What are “Intermediate Landscapes”?
As a new program dedicated to this intricate field of design, our program aims to address the urgent demands on our planet’s urban condition with a holistic approach; one that does not compete with or alienate other schools of thought, but rather, works with them to generate the most effective solutions. That is why our approach encompasses practices from urban design to landscape architecture, working at a scale between neighborhood and region. But what do we mean exactly when we talk about Regenerating Intermediate Landscapes?
In the following text, our program directors Carmen Mendoza and Pere Vall outline the main points, or mission statement, if you will, of the program, giving our readers a clearer notion of what intermediate landscapes are, and how and why we must regenerate them in order to achieve sustainable urban habitats.
In our contemporary work of unlimited development and global technology, there seem to be two strong and apparently contradictory demands.
On the one hand, we need to think of the city from a regional scope. The efficient growth of infrastructural networks requires us to tackle the design of the city-region through strategies at a bigger scale.
On the other hand, we must be attentive to that which is local and particular of a place. Uniqueness is in high demand in the global market and it is broadly accepted that sustainable development requires the support of local communities.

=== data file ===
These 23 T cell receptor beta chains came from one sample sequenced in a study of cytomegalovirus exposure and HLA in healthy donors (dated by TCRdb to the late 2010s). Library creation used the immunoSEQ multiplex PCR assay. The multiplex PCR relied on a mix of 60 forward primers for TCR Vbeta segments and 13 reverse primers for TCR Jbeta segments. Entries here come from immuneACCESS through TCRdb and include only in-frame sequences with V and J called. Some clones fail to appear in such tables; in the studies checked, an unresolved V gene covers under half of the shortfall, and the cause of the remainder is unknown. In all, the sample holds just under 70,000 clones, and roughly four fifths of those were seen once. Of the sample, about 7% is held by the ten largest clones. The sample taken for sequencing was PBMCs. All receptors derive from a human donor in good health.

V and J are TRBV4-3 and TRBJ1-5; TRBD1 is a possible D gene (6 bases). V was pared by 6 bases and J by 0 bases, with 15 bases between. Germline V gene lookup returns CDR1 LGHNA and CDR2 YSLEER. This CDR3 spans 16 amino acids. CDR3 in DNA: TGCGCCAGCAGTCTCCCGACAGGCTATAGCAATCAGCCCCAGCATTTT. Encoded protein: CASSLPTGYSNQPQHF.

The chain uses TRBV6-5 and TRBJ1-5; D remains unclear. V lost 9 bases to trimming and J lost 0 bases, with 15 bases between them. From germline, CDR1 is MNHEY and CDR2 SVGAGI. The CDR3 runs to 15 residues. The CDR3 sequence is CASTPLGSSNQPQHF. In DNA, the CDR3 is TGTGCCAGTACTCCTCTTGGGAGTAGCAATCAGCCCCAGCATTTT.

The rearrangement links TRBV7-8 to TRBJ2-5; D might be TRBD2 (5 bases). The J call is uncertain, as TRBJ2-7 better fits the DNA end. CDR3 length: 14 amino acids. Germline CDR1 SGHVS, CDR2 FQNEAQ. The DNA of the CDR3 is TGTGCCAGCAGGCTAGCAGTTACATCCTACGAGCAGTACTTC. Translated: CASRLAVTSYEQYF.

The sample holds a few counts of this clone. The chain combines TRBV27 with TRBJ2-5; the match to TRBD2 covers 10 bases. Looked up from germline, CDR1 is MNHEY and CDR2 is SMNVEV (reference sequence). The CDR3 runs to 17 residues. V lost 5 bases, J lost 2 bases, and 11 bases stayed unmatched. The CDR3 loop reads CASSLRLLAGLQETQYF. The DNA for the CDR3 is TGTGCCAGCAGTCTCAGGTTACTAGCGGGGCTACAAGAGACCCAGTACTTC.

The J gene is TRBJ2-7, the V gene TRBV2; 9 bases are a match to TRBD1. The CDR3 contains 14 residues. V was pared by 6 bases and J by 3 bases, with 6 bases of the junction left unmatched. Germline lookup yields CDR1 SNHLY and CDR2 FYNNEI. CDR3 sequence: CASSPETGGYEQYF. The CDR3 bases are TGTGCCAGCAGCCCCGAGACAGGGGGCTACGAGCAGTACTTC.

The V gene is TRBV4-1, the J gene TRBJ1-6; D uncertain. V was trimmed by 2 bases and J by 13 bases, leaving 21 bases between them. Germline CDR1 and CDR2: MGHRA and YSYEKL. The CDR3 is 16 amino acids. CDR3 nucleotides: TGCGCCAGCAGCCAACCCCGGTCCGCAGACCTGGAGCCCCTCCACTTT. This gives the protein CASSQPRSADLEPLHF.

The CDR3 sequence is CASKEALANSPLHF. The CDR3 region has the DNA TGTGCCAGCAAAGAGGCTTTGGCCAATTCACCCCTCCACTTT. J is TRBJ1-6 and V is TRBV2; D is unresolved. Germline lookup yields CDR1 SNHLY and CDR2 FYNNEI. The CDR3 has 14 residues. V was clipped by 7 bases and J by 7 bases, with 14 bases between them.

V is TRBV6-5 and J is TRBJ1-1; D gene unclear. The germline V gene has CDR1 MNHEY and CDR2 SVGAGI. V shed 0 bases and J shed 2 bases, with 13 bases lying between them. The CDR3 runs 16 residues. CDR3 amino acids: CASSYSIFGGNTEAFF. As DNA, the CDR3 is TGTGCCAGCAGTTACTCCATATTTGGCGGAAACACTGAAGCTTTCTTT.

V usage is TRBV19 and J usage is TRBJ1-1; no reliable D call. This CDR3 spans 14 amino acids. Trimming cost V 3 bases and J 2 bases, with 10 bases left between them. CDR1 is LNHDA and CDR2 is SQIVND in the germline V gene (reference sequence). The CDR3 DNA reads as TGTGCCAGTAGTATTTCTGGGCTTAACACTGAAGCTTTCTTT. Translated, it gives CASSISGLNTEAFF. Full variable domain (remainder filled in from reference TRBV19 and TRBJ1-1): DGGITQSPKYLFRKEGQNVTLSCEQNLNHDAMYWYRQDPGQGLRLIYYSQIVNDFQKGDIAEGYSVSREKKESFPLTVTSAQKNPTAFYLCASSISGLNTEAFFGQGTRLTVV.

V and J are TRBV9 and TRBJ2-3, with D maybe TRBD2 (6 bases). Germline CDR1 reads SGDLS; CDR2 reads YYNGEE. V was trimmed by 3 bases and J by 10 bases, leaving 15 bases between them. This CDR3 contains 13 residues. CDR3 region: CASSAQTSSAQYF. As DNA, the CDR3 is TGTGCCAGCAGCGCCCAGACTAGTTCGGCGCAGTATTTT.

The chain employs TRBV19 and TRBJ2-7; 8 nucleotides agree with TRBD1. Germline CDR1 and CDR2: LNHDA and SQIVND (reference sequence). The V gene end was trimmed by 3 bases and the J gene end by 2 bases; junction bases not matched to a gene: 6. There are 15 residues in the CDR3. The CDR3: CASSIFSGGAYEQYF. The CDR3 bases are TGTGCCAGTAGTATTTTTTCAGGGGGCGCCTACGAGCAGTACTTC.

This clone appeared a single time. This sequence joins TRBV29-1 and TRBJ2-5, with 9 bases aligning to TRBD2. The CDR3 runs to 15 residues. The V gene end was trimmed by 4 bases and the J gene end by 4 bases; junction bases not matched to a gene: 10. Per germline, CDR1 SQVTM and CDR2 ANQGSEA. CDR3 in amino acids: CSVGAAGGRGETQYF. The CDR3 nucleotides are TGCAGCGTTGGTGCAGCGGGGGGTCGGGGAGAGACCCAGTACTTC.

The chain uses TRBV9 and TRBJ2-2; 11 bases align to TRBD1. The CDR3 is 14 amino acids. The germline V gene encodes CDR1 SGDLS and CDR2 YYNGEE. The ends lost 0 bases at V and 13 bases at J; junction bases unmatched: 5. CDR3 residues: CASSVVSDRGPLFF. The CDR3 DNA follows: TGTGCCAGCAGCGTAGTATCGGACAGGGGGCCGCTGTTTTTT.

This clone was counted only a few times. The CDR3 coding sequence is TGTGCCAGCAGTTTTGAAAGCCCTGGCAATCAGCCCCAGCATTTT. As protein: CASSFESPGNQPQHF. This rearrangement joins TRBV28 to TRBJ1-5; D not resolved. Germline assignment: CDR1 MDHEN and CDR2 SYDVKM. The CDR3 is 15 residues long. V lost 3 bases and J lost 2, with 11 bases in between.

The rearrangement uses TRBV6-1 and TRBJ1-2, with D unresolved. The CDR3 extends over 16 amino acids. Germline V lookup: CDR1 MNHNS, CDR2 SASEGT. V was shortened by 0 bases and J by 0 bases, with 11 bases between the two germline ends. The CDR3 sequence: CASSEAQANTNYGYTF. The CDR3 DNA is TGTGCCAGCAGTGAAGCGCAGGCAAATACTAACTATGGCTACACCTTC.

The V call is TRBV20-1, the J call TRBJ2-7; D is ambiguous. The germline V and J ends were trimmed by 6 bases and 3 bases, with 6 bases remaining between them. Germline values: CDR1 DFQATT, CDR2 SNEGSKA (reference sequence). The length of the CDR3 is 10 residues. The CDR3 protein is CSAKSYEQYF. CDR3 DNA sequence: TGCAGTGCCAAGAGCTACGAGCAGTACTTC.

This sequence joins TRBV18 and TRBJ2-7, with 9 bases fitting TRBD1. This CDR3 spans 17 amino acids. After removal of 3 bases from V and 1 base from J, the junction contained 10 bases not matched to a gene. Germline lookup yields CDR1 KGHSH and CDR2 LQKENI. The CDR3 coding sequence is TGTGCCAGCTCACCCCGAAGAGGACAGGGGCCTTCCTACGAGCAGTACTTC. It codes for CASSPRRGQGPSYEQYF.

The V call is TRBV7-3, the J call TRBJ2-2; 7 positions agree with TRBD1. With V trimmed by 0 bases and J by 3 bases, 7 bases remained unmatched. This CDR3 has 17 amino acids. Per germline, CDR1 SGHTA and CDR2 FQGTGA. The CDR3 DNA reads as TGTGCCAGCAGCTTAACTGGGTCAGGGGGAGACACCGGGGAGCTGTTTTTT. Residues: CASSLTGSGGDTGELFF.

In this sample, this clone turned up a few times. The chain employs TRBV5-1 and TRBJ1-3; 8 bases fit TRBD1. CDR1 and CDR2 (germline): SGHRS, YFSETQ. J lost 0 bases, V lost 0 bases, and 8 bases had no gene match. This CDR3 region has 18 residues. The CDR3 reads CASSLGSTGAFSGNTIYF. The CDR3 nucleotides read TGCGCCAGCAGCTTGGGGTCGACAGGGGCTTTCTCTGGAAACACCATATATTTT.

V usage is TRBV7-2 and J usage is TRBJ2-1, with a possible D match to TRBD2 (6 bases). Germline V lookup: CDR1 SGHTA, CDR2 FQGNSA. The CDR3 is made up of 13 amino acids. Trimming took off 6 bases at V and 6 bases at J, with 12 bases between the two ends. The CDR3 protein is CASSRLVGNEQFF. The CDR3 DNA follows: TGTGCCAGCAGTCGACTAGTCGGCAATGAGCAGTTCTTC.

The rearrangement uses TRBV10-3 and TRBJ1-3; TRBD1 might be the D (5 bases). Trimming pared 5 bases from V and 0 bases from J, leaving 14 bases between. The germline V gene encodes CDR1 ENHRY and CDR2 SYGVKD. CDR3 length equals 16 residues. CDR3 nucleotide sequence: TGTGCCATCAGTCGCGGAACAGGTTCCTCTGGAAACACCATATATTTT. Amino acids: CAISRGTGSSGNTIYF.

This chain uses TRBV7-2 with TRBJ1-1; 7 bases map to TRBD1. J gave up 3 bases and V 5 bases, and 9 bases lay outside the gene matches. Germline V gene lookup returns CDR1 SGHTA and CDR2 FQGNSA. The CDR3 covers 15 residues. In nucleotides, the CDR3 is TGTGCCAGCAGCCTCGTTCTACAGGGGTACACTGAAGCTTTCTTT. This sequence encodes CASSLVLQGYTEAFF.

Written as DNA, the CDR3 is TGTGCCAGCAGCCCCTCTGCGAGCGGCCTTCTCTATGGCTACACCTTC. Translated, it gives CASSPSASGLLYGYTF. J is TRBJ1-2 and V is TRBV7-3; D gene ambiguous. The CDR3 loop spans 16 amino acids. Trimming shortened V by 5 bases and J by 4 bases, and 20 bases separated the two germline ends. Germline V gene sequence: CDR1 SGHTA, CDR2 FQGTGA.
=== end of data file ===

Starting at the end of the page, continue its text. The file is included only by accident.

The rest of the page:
Global technical efficiency and local identity converge when building the contemporary landscape. Therefore, we believe that the current challenge for Architects, and those who are involved in building livable environments, consists in the integrated design of regions and communities as part of a joint process.
From this perspective, the denomination of “Intermediate landscapes” shifts us to new physical and social compacts which no longer respond to pre-established limits and emerge to address very diverse objectives, such as: preserving cultural landscapes, regenerating informal settlements, retrofitting sprawl, designing waterfronts or transforming highways into civic axes.
This new scenario requires alternative intervention tools, but overall asks for a new professional profile capable of encompassing, with a strategic view, design at the community and regional scale.
Our masters program starts October 2012. To find out more about the program and how to apply, head over to our homepage and browse through our main menu. We look forward to seeing you in class!